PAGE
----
By Dana Milbank
Tuesday, May 16, 2006
It's a heck of a curse.
Presidential adviser Karl Rove had almost finished his appearance yesterday at the American Enterprise Institute when it happened. Discussing the Bush administration's record on illegal immigration, he blurted out, "We're doing a heck of a job."
President Bush made the phrase a national shorthand for incompetence when he bestowed it on FEMA Director Mike "Brownie" Brown in the days after Hurricane Katrina. And Rove knew he stepped in it yesterday. First, he said the administration was doing "a heck of a lot better, uh, job of getting control of the border." Then he uttered the forbidden phrase, and it sent him into a syntactical tailspin: "We're doing a heck of a job -- lot better job at getting, at getting, uh, the -- the problem of catch-and-release under control."
Rove has a lot on his mind these days -- a fact hinted at in the introduction to his speech by AEI President Christopher DeMuth. "In Washington, the hens are clucking and pecking and the sharks are circling," DeMuth observed. "Still, he goes about his work with discipline, serenity, never permitting himself to lapse into vitriol at the unfairness of it all, even in circumstances of flagrant unfairness."
Among the unfair circumstances: Special prosecutor Patrick Fitzgerald still has not released Rove from the probe into the Valerie Plame case. Add to that the unfairness of a Harris poll last week that put Bush's support at 29 percent. And top it off with the flagrant unfairness of new White House Chief of Staff Joshua Bolten stripping Rove of his policy duties.
As if in answer to that demotion, Rove's AEI speech was billed as a "major policy address" -- and he inflicted a barrage of statistics on his audience. He knew that the tax burden went from 40.5 to 46.6 percent on the top 3 percent of taxpayers, that S&P 500 companies increased dividend payments 725 times and that real disposable income was up 14 percent. He then recited border statistics for the week of April 10.
His audience, half of them journalists, struggled to pull Rove back to the political during the Q&A. "Look, I don't want to spend a lot of time on polls," the wonk said with reproach. "I love this mania which has swept through American media today which substitutes polls for coverage of substance." In the manner of a fish disavowing water, he continued, "We're going to stay focused on good policy, and confident that that will ultimately take care of the politics."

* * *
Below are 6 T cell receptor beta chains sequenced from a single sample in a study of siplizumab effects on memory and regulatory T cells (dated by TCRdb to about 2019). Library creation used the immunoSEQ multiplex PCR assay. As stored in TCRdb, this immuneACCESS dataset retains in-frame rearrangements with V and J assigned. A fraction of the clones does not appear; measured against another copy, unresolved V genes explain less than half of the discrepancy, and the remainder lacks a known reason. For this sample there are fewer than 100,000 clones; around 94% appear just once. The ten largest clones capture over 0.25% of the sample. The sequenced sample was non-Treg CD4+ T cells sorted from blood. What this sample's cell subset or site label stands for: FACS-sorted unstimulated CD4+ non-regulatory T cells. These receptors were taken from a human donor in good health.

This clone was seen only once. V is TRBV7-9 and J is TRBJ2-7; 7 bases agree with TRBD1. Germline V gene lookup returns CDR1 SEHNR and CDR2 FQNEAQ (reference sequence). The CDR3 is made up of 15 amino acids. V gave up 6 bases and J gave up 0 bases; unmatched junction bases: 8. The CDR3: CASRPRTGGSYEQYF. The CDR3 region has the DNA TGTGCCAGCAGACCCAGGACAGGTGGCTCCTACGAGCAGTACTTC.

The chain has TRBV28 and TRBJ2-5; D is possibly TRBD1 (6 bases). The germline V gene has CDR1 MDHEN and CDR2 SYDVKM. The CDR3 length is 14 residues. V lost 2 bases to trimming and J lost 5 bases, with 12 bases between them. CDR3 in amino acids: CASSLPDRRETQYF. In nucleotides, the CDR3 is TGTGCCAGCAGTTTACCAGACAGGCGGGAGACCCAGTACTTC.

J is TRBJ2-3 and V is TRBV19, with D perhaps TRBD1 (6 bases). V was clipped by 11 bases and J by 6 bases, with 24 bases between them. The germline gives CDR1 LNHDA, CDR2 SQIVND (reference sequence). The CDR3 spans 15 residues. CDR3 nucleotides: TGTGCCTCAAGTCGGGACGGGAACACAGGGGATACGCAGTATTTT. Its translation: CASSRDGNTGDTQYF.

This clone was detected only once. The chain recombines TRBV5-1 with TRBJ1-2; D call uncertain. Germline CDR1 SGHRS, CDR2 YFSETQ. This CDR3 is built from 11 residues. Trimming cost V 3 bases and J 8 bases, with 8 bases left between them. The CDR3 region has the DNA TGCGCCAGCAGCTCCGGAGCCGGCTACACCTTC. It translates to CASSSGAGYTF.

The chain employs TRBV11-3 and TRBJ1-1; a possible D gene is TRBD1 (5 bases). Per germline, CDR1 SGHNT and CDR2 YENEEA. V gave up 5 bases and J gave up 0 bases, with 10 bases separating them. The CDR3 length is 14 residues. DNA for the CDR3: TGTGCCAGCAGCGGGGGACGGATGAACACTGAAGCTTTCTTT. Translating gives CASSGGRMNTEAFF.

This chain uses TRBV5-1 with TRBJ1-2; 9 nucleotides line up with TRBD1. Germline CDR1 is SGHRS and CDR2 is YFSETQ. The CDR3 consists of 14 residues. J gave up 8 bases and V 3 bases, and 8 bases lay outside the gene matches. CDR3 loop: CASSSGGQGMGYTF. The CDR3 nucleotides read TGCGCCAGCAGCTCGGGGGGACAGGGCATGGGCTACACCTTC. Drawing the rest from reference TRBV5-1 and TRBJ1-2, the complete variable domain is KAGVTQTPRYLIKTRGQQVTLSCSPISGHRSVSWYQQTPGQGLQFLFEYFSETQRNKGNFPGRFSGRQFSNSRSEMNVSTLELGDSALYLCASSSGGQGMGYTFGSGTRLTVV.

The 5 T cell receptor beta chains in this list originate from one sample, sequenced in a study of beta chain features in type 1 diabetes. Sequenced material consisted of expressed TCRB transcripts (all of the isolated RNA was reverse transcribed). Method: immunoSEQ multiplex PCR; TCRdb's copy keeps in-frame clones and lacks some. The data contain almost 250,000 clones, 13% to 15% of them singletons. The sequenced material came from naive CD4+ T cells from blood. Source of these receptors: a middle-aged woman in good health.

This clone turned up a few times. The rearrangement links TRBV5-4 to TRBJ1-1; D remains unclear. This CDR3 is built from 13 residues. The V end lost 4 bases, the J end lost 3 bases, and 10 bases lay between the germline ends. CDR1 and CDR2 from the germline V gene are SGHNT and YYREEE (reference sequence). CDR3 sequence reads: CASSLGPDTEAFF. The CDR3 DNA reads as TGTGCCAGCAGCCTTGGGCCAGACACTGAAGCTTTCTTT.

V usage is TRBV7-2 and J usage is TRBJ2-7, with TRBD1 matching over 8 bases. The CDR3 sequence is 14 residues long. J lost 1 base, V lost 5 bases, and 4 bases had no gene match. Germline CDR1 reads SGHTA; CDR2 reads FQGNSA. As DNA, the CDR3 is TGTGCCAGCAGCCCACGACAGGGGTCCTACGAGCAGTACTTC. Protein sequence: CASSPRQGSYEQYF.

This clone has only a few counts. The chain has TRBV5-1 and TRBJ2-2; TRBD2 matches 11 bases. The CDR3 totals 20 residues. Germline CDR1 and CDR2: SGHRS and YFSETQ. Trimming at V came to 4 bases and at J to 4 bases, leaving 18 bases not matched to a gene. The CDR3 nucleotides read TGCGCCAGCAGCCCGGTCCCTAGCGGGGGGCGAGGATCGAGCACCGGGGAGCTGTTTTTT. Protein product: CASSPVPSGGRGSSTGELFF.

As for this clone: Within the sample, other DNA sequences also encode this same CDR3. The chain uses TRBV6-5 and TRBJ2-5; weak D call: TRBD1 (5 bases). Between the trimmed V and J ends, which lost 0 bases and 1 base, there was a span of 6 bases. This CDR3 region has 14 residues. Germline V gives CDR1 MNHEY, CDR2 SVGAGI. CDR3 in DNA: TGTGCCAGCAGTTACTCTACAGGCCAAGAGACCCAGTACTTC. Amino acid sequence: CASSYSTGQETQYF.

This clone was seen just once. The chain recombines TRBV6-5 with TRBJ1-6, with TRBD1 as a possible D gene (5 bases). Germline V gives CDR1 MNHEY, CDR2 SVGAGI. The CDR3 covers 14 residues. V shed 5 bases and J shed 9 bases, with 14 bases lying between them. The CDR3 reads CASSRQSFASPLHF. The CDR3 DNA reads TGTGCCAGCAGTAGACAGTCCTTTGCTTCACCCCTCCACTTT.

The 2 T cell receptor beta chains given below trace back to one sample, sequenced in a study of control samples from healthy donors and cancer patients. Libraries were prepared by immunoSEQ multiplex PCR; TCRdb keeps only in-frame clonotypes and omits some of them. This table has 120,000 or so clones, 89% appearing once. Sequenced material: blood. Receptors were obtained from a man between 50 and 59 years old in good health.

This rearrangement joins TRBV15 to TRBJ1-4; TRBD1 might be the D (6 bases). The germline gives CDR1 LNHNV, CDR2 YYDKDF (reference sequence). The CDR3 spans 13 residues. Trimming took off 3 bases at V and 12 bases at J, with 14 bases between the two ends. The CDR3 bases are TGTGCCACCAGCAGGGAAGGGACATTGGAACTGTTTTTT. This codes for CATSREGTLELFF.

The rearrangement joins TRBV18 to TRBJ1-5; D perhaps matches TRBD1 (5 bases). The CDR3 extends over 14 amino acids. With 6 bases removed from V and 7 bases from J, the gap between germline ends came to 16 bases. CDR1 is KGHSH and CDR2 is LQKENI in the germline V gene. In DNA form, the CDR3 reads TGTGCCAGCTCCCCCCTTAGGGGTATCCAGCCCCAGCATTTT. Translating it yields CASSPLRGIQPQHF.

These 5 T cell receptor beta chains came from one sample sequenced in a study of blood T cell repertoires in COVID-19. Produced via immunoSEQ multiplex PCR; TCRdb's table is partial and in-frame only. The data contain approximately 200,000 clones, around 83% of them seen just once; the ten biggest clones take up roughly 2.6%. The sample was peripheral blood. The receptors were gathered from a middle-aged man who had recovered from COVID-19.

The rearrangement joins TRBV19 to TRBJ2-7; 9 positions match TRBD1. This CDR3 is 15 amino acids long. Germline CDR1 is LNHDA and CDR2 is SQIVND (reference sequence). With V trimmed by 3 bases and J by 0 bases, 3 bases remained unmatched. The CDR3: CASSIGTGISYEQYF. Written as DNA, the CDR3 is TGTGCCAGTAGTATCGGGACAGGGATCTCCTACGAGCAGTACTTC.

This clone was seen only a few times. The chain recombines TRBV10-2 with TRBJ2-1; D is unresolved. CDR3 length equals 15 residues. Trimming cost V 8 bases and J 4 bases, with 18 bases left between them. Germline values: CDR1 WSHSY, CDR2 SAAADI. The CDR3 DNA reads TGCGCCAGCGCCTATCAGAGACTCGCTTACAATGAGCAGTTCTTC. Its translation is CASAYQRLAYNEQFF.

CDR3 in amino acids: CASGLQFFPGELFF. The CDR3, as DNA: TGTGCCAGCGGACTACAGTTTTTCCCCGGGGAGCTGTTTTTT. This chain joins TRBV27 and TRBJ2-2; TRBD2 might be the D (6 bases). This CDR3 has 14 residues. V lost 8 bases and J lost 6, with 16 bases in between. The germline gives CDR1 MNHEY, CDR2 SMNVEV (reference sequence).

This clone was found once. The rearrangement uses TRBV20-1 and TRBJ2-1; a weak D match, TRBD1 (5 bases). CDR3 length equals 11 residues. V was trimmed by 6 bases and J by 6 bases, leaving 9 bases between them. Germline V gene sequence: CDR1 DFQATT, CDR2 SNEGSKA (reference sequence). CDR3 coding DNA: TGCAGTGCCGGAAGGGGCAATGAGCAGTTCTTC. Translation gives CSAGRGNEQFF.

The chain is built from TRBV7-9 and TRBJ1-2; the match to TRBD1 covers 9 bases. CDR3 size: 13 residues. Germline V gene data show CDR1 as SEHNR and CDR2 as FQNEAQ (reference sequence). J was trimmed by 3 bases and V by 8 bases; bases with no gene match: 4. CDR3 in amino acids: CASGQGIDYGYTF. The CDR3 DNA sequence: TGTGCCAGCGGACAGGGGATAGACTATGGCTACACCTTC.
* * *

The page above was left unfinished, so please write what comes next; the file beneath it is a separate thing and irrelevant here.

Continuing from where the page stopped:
Only after prodding did Rove stoop from his policy perch to offer a political thought. "Look, we're in a sour time," he said. "I readily admit it. I mean, being in the middle of a war where people turn on their television sets and see brave men and women dying is not something that makes people happy and optimistic and upbeat. But I'm absolutely confident that . . . we're going to be just fine in the fall elections."
David Corn of the liberal Nation magazine made the obligatory (and fruitless) attempt to draw Rove into a discussion about his role in the Plame affair. "My attorney, Mr. Luskin, made a statement on April 26th," the policymaker said. "I refer you to that statement. I have nothing more to add to it. Nice try, though."
What Rove had much to add to was the Bush economic record. As he described it, the administration has increased the tax burden on the wealthiest Americans and restrained the federal budget through frequent veto threats. These were difficult claims, but Rove was equal to the task.
For example, groups such as the Congressional Budget Office have reported that the Bush tax cuts have shifted the tax burden from the wealthy to the middle class. But Rove had another way to look at it: For the top 1 percent, "their share of income tax payments is up by 1.5 percent."
Likewise, federal spending has increased some 40 percent over the past five years, with discretionary spending jumping by more than 55 percent. But, again, Rove had a different view. "The president has reduced the growth of non-security discretionary spending every year in office," he said.
In a similar vein, Bush has not vetoed a single bill since he became president. But Rove said that it was "39 veto threats" that had the effect of "restraining spending to the levels proposed in the president's budget."
The questioners were skeptical. NPR's Mara Liasson wondered why "so many conservatives don't seem to agree with you and are really up in arms about spending."
"They're missing the facts," Rove said.
The Wall Street Journal's Jeanne Cummings pointed out that Congress did, in fact, miss Bush's spending target despite a veto threat on the highway bill.
"You can't find any other bill where they've breached his target," Rove revised.
Jim Klumpner, a Democratic staffer on the Senate Budget Committee, wondered if declines in real household and family income meant that "many, if not most, Americans have suffered real income losses under President Bush."
"Well, not necessarily," Rove replied. He launched into a technical explanation, followed by a rare disclaimer: "I'm not the expert in it."